In preindustrial times, natural geological sources of methane from fossil fuels were vastly lower than previously thought, according to a paper published in Nature . This result implies that modern human-generated emissions of methane are therefore much larger than previously suggested.
Methane is a potent greenhouse gas, and its emissions have an important role in overall global warming. Fossil fuel extraction and use are among the largest sources of methane emissions. However, the exact contribution of different sources to overall methane totals - whether from human activity or natural geological sources - are unclear.
Benjamin Hmiel and colleagues used ice core measurements from Greenland from between 1750 and 2013 and previous data from Antarctica to show that natural geological methane emissions to the atmosphere were around 1.6 teragrams (1.6 trillion grams) per year up to a maximum of 5.4 teragrams per year. This is an order of magnitude smaller than the estimates that are currently used in emissions calculations. These findings indicate that fossil fuel emissions owing to human activity are underestimated by about 38 - 58 teragrams per year - that is, are underestimated between about 25% and 40%.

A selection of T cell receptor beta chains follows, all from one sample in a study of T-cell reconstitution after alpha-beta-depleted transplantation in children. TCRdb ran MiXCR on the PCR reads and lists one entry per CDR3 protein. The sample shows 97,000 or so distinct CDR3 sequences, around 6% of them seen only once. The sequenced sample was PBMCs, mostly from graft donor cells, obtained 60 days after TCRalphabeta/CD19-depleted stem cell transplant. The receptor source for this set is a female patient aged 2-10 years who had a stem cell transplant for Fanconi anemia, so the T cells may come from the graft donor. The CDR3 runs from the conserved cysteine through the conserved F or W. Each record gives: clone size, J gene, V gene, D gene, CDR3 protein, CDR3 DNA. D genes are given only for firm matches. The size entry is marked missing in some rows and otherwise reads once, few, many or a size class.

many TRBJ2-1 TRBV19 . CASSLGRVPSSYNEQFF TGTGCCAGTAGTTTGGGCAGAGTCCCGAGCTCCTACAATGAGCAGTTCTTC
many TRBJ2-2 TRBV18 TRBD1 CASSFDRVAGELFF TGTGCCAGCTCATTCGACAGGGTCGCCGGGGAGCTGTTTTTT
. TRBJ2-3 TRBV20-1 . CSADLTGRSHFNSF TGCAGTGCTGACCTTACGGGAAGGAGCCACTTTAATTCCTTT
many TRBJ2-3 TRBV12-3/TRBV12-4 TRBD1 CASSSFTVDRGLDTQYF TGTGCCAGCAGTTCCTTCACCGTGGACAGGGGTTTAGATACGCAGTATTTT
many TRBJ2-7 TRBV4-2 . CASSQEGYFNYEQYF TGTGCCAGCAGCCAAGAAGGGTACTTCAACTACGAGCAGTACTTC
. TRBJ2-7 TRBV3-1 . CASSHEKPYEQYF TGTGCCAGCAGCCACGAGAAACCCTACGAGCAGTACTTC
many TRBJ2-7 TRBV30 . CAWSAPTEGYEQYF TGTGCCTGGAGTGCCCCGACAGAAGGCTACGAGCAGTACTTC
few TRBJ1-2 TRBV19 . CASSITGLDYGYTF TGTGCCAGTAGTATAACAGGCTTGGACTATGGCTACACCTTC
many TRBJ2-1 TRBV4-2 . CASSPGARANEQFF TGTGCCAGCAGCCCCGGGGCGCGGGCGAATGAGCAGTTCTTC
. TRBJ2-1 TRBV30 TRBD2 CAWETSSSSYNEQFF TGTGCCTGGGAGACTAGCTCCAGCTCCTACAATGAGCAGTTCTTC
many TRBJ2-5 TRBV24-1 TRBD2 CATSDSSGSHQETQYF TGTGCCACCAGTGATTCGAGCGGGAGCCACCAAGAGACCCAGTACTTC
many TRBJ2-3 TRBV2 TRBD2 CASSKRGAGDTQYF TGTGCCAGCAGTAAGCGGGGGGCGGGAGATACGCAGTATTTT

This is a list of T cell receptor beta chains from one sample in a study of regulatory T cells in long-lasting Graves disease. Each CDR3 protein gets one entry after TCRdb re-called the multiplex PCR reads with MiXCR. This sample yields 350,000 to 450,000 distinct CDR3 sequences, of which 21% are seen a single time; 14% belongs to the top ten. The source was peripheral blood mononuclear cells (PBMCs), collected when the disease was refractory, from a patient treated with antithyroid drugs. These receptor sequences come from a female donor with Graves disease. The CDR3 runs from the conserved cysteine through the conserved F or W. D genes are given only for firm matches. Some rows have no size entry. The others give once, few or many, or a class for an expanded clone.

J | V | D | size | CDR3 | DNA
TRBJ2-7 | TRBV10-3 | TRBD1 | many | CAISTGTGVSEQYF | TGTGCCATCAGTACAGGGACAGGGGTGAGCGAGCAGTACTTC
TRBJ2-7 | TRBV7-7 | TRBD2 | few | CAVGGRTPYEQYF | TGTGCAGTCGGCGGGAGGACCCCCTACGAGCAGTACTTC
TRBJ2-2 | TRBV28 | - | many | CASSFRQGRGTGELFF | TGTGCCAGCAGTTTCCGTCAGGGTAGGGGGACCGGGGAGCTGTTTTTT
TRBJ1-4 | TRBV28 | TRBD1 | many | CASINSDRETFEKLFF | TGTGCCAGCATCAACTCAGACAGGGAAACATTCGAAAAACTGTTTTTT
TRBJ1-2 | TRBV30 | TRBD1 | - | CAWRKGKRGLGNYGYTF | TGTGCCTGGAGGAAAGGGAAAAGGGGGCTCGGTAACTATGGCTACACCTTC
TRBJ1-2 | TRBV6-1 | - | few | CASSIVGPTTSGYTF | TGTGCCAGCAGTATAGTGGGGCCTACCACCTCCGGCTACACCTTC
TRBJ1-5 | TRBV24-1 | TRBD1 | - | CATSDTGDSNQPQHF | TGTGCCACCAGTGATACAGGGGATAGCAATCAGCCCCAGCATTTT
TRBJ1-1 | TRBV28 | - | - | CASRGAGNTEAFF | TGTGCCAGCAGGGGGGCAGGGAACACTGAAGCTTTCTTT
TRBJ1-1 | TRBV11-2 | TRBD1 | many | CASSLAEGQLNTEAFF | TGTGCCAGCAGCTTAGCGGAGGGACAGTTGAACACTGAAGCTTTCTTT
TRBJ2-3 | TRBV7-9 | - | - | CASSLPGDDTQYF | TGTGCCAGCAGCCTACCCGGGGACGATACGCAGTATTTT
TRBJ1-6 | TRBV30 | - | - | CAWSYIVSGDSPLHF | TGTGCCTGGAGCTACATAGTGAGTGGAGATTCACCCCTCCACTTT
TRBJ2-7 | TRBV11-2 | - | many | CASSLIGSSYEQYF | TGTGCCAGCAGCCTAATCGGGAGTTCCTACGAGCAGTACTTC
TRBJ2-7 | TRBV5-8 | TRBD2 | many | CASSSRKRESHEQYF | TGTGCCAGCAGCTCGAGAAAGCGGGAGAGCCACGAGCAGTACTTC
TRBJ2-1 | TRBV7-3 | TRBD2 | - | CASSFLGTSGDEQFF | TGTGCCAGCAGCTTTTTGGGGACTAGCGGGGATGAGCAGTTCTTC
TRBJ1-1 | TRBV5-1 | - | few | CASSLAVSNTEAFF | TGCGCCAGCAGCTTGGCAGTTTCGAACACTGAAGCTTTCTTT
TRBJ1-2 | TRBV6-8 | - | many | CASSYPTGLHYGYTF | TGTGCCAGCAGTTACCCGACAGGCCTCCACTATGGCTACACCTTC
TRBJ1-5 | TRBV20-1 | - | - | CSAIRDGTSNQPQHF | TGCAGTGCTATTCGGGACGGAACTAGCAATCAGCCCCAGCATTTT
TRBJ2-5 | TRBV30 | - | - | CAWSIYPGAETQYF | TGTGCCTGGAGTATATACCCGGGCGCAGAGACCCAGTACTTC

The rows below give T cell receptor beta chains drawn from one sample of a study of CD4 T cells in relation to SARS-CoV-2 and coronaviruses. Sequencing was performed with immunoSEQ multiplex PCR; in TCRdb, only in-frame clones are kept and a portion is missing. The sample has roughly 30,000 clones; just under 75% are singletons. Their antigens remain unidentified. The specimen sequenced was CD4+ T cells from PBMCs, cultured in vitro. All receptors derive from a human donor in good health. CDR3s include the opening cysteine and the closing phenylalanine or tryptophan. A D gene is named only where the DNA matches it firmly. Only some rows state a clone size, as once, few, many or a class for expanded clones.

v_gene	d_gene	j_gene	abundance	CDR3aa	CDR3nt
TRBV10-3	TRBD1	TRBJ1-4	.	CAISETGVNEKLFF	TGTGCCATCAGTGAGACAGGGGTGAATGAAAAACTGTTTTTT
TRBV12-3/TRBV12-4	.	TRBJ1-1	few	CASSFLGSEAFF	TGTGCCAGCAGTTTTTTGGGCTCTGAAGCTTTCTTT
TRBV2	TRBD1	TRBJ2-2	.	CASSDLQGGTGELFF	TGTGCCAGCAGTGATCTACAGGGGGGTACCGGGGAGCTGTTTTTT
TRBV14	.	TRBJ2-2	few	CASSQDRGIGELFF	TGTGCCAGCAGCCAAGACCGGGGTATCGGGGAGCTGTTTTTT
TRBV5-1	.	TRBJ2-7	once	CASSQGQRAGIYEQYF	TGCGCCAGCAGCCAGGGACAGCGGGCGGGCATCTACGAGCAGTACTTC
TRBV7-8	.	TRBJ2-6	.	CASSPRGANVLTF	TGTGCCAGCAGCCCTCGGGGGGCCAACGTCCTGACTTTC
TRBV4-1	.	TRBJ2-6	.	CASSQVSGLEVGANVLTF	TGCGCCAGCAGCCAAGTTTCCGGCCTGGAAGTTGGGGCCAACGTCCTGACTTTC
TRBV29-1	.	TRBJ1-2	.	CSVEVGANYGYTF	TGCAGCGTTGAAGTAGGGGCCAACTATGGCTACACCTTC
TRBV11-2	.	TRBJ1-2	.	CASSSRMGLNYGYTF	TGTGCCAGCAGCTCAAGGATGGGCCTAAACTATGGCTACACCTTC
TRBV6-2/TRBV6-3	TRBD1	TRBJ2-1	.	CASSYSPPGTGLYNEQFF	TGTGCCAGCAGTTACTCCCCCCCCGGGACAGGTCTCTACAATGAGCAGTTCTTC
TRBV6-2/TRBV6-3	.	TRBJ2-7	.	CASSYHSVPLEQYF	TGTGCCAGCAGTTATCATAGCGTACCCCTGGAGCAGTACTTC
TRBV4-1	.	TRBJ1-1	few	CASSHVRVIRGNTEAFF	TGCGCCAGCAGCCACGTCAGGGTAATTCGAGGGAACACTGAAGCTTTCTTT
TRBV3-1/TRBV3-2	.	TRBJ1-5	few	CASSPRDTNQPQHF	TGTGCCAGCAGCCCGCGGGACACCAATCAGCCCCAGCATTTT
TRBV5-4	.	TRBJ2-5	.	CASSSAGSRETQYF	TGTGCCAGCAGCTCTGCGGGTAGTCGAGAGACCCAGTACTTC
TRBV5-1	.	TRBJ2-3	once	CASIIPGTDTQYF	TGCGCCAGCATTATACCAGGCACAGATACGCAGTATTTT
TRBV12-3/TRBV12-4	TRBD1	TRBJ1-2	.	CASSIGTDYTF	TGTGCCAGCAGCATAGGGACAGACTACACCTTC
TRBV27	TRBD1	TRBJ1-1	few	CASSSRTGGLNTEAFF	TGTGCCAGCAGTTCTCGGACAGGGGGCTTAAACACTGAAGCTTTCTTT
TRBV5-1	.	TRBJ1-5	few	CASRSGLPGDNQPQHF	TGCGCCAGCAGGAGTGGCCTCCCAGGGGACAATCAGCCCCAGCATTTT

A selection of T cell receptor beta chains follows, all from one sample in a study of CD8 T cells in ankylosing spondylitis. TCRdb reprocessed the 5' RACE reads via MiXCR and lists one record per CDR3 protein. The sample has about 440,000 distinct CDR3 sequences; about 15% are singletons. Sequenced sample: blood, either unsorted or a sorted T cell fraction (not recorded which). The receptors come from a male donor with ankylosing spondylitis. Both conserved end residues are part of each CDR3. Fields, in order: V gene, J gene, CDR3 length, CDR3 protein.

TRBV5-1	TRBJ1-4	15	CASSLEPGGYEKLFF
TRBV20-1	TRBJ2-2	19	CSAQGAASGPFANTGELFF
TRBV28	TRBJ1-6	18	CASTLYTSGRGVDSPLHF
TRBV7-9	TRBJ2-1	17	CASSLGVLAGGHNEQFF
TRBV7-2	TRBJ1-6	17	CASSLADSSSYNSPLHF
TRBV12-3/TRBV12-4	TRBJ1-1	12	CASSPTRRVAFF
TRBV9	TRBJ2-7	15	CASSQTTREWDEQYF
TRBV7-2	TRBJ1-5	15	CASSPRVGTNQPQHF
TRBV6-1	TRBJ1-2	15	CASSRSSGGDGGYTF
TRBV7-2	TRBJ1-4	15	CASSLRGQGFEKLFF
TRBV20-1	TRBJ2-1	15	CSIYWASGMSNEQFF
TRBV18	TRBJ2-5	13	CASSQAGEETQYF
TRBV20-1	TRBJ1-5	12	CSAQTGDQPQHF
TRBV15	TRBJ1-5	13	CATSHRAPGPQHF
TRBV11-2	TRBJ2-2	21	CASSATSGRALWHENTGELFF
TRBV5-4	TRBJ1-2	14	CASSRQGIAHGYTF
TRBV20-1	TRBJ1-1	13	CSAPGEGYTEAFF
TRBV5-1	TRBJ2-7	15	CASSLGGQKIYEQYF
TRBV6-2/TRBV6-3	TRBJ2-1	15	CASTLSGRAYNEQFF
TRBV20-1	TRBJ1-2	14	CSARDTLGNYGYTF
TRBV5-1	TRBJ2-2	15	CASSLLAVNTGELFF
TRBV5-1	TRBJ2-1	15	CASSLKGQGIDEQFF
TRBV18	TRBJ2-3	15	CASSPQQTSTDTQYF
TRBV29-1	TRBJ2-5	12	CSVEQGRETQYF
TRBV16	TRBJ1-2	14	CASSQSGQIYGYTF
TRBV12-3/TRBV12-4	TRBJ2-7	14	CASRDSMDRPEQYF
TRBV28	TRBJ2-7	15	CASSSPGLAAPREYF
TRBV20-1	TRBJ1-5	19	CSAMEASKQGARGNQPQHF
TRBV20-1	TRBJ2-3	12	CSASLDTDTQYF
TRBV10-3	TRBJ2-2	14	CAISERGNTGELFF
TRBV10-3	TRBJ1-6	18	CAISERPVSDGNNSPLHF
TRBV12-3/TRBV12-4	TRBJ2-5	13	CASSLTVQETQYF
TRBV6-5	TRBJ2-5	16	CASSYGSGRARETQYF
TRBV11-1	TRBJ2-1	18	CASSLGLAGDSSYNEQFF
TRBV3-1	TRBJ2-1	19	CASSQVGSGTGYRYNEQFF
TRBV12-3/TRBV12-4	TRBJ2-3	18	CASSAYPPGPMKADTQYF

The authors say that these findings emphasize the human impact on the atmosphere and climate and will help inform strategies for targeted emission reductions to mitigate the effects of climate change.
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